In a world where a gender imbalance persists in knowledge management, publishing and research dissemination, one woman has defied the odds and blazed the trail in a field largely dominated by men. This is none other than Dr Nkem Osuigwe, currently the Director of Human Capacity Development and Training, and the Chair of the Public Library Section of the African Library and Information Associations and Institutions (AfLIA) in Accra, Ghana.
Dr Nkem shares, “In my culture, women could dream, but most women could not aspire to be all they wanted to be, because sometimes there were invisible barriers that kept women down, not because they wanted to but because conforming helped them blend into society’s expectation.”
Dr Nkem, a Nigerian who lives in Ghana, attended the University of Benin, the University of Ibadan and Abia State University. She holds a BA (English and Literature), MLS and PhD (Library and Information Science). In her current position, she is in charge of training African librarians on how to open up knowledge through open educational resources (OER), Wikimedia projects and open licensing as well as how to lead their user communities to tell their own stories in online spaces. Her skills include digital preservation, digitisation, natural language processing (NLP), open access and indexing.
Dr Nkem creates powerful connections between the African librarian community and Wikipedia. She started her journey as a volunteer Wikimedian in 2020 upon the realisation that African libraries and librarians were missing on Wikipedia. She went on to organise the first African Librarians Week as part of the Wikimedia Foundation’s bi-annual #1Lib1Ref (One Librarian, One Reference) campaign, which calls on librarians around the world to add missing references to Wikipedia. More than 800 African editors participated, making 27 800 edits to improve information on Wikipedia. It was this, among other efforts, that led to her being nominated for and winning the 2022 Newcomer of the Year Award at the annual Wikimedian of the Year Awards, honouring exceptional volunteers for their contributions to Wikipedia, Wikimedia projects, and the wider free knowledge movement. The awards form part of the annual conference, Wikimania, where Wikimedia volunteers come together to share experiences and showcase some of the work that they have been undertaking.
“Getting African librarians to believe in the power of telling the true African story through adding citations and editing articles about Africans was amazing. It was a call to action for librarians to go beyond being disseminators of information to information leaders in their different countries, telling the stories of their communities on a global platform,” an elated Dr Nkem said in her acceptance speech.
She has served as the Director of the Nigerian Book Foundation and Anambra State Library Board, in Awka, Nigeria. She has been the Secretary and Chairperson of the Anambra State Chapter of the Nigerian Library Association, and she led the State to win the Best Chapter Award for three consecutive years. She has also served as a mentor for the International Network of Emerging Library Innovators (INELI), Sub-Saharan Africa (SSAf) Cohort 1 and 2 and as a coach for the AfLIA Leadership Academy, Cohort 1 and 2.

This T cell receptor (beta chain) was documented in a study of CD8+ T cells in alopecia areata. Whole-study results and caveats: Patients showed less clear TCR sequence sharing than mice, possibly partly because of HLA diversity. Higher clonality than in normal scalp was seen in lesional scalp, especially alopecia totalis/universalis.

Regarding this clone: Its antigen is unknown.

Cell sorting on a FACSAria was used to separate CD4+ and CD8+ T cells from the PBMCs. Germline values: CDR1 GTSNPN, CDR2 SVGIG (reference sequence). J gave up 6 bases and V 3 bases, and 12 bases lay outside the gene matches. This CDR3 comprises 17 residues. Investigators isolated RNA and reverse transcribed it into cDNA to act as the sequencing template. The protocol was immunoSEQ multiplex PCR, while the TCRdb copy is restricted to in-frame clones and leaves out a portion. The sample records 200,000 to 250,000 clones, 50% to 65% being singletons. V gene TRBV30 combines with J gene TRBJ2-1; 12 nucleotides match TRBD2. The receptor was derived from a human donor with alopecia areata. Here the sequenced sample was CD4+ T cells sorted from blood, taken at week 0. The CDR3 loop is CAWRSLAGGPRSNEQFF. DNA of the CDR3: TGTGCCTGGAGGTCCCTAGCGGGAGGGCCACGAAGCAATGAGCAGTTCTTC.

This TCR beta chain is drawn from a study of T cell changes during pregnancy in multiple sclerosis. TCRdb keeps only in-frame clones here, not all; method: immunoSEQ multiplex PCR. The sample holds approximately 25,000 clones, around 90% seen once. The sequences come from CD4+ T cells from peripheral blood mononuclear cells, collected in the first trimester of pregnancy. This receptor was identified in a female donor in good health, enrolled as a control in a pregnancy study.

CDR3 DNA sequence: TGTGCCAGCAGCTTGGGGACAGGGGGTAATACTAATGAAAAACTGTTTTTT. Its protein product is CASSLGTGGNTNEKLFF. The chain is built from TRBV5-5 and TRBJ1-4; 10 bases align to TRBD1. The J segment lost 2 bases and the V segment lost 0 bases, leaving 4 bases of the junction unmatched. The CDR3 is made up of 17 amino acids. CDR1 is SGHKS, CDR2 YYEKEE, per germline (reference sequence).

Dr Nkem represents AfLIA on the Management Committee of the UN SDG Book Club’s African chapter. She believes that libraries are the truest democratic institutions in any community, with the power to transform lives as they propel the connection of people to knowledge, ideas, skills and opportunities for better living. She is also an advocate for training librarians to understand the importance of opening up knowledge for greater access and exploring pathways for the integration of Africa’s local content into the global body of knowledge. Dr Nkem is widely travelled and has many publications and conference presentations to her credit. She is married to Prof Andy Osuigwe, a paediatric surgeon.
Dr Nkem’s first experience of the magic of a library was at the tender age of five, when her mother left her with a local librarian to go to the market during a civil war. The impressions she took away with her that day lasted a lifetime and led her to a career working in libraries and with librarians that spans over 35 years. She strongly believes libraries are more than books, and that the power they hold to impact, tell and preserve the history of communities remains untapped in Africa.
This is the work to which she and the team at AfLIA are dedicated to ensuring equitable access to information and knowledge for all. Dr Nkem also appreciates the challenges that exist in Africa around digitising libraries and ensuring that information is not lost and becomes more accessible to all.
She is a strong believer in the following causes: Arts and Culture; Children’s Rights; Civil Rights and Social Action; Economic Empowerment; Education; Human Rights; Politics; Poverty Alleviation; and Social Services. For a woman who has risen to prominence against all odds, not even the sky can be the limit.